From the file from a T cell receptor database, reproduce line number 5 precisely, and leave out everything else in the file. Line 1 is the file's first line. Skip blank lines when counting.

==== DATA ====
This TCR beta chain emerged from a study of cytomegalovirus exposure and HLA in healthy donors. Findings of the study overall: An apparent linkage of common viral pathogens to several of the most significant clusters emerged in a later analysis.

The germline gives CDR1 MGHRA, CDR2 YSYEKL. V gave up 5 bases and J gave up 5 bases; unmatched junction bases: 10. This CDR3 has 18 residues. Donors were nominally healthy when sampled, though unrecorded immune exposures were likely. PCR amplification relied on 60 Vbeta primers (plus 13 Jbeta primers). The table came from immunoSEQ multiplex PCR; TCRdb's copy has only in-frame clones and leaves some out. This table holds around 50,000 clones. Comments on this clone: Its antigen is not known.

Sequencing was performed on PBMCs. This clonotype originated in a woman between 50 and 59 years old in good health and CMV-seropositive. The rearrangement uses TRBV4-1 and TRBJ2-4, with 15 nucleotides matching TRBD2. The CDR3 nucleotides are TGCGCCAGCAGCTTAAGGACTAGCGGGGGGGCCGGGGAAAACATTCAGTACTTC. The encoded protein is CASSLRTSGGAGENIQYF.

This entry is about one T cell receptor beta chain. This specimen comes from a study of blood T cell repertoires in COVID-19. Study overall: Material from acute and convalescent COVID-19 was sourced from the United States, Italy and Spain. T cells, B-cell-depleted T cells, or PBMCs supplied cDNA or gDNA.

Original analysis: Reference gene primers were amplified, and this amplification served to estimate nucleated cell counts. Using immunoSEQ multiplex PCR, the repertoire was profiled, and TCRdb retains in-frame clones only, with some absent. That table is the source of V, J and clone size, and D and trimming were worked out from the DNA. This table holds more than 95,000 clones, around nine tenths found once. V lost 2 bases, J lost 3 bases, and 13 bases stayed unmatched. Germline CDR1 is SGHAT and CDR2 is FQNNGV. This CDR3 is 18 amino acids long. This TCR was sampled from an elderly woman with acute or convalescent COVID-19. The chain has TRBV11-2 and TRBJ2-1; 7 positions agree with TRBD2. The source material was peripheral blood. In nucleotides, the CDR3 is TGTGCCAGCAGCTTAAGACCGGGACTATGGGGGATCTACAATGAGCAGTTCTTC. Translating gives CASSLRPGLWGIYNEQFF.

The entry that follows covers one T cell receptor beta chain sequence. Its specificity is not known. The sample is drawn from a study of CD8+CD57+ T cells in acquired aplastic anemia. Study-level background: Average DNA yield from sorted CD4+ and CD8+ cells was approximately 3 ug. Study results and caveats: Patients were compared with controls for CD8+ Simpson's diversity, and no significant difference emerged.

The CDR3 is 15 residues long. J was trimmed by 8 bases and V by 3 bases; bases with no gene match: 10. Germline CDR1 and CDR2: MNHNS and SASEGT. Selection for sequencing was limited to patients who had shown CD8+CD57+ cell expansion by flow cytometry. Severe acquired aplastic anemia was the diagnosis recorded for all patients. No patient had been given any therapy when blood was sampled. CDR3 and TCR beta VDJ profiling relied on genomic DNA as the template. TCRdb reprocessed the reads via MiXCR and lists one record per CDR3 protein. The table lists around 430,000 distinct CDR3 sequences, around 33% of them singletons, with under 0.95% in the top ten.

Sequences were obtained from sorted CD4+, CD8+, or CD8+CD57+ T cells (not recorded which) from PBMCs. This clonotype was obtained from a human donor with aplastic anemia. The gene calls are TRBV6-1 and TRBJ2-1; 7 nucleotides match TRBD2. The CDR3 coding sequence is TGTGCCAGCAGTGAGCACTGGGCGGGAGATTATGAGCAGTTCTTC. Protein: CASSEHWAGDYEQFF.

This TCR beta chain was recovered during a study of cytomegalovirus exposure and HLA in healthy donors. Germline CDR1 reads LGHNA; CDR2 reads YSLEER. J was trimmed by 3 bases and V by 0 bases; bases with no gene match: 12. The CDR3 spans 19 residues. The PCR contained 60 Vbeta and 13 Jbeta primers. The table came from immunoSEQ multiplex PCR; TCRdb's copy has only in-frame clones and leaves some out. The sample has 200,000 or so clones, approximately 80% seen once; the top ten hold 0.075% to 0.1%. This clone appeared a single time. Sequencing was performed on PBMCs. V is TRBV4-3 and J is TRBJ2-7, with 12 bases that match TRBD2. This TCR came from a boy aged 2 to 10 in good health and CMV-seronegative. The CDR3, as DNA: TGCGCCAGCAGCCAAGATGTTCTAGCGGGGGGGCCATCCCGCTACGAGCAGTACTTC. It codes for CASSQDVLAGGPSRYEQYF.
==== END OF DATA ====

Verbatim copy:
Original analysis: Reference gene primers were amplified, and this amplification served to estimate nucleated cell counts. Using immunoSEQ multiplex PCR, the repertoire was profiled, and TCRdb retains in-frame clones only, with some absent. That table is the source of V, J and clone size, and D and trimming were worked out from the DNA. This table holds more than 95,000 clones, around nine tenths found once. V lost 2 bases, J lost 3 bases, and 13 bases stayed unmatched. Germline CDR1 is SGHAT and CDR2 is FQNNGV. This CDR3 is 18 amino acids long. This TCR was sampled from an elderly woman with acute or convalescent COVID-19. The chain has TRBV11-2 and TRBJ2-1; 7 positions agree with TRBD2. The source material was peripheral blood. In nucleotides, the CDR3 is TGTGCCAGCAGCTTAAGACCGGGACTATGGGGGATCTACAATGAGCAGTTCTTC. Translating gives CASSLRPGLWGIYNEQFF.